Public health after COVID-19

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By Raniah Zamzamy

As we are working so hard to maintain our systems and to control the number of incidents of COVID-19, the work for recovery after the end of this pandemic may not get the same level of attention.

We are not talking about the systems only but we include individual’s daily life as some will be affected financially, mentally, and physically.

Special groups like elderly and disabled people; and systems such as education and social support will need extra efforts to recover. How can we be prepared? This is what we will focus here.

Analyzing data

There is tremendous amount of data for all systems. Looking at the data will give us an estimation of number of people who will need mental health, number of children who suffered from domestic violence, number of businesses that lost workers, number of students who will need extra attention next year, and type of social cultural trends that come up during this period. These data would shape the future of public as well as services in the community.

Brainstorming solutions

Since COVID-19 influences every system then we should work in recovery phase as a team as we are fighting it now. Integrated projects and policies are the main objectives for solutions, at the same time it must be precise and clear. Effective solutions should be:

• Attractive in applications

• Target public benefit desire to adhere to it

• Low cost and sustainable

These solutions must rectify the overload of public requests for services, the potential increase of commercial products price, and decrease precaution behavior gradually.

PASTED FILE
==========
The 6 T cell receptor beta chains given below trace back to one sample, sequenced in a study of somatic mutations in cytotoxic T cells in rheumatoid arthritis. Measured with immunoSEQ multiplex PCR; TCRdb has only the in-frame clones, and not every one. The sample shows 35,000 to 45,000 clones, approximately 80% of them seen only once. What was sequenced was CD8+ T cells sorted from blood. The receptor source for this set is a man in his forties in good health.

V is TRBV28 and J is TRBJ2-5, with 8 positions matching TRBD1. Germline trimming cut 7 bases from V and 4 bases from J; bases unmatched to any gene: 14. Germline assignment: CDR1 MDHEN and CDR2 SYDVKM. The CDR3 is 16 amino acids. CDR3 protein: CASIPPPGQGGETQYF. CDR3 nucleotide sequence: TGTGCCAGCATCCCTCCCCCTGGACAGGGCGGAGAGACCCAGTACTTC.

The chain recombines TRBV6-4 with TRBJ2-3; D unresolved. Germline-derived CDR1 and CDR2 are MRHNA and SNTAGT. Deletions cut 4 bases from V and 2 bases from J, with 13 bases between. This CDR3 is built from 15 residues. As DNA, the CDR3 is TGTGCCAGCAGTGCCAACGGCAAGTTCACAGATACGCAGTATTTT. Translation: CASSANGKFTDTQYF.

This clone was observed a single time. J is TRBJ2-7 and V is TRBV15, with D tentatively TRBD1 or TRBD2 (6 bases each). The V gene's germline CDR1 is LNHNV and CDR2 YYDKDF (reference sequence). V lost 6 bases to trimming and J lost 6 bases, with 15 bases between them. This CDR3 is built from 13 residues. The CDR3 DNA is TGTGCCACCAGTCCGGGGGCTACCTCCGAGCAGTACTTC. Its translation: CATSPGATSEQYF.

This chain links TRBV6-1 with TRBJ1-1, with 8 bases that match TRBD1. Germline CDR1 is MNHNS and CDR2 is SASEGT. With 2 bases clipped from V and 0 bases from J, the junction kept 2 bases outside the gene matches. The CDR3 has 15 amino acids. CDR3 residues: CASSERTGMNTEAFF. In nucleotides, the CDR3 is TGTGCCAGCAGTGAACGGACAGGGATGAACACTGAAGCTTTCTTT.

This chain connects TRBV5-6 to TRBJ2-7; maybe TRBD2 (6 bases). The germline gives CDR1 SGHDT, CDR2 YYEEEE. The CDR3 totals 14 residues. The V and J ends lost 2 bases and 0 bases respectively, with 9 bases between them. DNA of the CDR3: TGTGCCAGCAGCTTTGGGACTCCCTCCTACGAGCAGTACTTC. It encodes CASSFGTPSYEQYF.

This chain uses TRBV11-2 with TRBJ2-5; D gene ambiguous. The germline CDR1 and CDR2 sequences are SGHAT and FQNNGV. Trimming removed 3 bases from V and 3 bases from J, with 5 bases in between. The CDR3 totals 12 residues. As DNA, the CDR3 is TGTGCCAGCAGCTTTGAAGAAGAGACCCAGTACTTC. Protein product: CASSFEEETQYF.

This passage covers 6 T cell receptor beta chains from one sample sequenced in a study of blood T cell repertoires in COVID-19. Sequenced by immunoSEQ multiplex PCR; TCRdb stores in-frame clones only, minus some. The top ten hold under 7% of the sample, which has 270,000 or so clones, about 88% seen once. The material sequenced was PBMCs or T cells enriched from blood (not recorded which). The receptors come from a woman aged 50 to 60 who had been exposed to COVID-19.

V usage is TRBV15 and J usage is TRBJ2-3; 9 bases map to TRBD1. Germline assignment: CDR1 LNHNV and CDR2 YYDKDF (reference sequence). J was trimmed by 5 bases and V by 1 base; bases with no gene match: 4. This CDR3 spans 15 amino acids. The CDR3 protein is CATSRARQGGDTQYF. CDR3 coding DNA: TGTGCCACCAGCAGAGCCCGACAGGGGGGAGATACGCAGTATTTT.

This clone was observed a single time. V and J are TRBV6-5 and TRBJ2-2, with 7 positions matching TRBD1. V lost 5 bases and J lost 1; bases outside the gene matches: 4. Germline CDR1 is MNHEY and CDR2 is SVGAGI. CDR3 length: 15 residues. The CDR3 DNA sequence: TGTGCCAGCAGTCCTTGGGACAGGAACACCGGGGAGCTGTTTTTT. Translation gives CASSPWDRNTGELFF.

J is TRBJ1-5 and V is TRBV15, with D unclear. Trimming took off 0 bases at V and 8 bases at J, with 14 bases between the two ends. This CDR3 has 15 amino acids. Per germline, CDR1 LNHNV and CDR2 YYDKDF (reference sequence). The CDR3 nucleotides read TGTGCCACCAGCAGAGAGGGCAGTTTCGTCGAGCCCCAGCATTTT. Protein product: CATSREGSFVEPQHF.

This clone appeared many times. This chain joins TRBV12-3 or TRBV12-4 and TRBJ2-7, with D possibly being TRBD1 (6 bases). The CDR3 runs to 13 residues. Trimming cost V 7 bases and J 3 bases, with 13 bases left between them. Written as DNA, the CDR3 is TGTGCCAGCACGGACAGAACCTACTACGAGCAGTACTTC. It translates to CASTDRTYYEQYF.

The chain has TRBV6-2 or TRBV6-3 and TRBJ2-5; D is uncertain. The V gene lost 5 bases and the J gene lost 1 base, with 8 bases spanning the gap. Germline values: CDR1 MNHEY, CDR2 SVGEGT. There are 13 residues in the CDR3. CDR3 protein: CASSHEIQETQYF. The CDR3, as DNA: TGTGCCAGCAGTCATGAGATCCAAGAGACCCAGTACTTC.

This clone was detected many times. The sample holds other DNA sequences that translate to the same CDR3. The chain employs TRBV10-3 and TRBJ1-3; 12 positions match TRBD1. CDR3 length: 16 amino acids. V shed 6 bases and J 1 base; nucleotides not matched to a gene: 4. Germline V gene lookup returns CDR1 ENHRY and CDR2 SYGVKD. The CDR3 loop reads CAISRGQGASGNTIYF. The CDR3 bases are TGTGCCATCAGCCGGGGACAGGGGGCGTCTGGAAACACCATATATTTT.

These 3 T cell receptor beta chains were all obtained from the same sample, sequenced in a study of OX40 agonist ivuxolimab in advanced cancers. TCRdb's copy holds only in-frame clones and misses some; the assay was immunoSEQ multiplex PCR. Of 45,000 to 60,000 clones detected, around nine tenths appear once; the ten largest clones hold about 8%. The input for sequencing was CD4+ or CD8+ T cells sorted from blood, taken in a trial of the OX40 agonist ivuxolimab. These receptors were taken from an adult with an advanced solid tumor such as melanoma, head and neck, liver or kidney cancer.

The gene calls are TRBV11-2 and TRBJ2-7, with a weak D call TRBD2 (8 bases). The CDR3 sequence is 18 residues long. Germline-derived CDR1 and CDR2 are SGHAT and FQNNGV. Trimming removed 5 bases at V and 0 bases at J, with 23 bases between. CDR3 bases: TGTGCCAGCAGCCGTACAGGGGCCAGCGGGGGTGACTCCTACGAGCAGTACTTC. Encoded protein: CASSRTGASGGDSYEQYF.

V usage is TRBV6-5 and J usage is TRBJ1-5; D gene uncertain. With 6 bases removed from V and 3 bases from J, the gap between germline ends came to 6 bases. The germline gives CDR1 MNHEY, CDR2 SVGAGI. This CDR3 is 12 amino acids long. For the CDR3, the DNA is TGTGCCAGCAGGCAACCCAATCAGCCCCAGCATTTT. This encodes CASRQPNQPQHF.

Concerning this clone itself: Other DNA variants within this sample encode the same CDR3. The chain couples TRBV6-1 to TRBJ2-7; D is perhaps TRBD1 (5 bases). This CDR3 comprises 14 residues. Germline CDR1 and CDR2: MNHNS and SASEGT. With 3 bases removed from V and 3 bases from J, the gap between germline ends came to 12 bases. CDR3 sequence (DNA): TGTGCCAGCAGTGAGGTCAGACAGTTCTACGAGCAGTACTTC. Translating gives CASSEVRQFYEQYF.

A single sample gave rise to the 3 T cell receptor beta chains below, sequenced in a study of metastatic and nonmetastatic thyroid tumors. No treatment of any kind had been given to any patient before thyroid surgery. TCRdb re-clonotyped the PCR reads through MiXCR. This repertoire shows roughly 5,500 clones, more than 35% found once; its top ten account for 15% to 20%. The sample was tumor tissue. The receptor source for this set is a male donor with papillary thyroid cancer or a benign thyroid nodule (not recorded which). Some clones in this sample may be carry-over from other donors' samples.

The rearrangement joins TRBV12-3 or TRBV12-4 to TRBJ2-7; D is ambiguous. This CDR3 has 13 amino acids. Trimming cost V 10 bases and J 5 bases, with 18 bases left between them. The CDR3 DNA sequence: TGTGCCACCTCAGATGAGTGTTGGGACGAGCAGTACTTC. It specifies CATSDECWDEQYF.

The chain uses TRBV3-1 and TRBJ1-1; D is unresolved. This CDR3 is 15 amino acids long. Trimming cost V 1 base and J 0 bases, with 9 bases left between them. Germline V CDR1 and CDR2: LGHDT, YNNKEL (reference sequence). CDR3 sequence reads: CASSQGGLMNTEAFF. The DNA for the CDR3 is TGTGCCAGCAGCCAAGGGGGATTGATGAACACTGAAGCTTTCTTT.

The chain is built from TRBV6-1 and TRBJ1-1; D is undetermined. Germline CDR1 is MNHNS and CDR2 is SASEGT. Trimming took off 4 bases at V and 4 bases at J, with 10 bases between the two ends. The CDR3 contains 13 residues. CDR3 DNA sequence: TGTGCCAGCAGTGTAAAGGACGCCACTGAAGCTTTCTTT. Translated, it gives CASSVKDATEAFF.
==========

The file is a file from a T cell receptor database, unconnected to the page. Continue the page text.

Testing

Testing and evaluation for suggested solutions to measure the community tolerance for it before general implementation. Testing is a fundamental step for the success of recovery and maintaining a healthy recovery baseline. Therefore, it is important to give it time and budget, as it, will determine if the solution meets all effectiveness specifications.

To conclude, fighting COVID-19 is consuming huge amount of resources and by the end of this fight our systems will be exhausted to the extent authorities may not be able to efficiently manage healthy recovery. Unless we work for this step now and study the current situation as well we would not be able to predict the future

(The writer is a graduated from La Salle University with Master of Public Health Degree. Writer of Health Issues in Public Health book in 2018. Participated in couple of research. She is a public health specialist working at Saudi Center for Disease Prevention and Control.)


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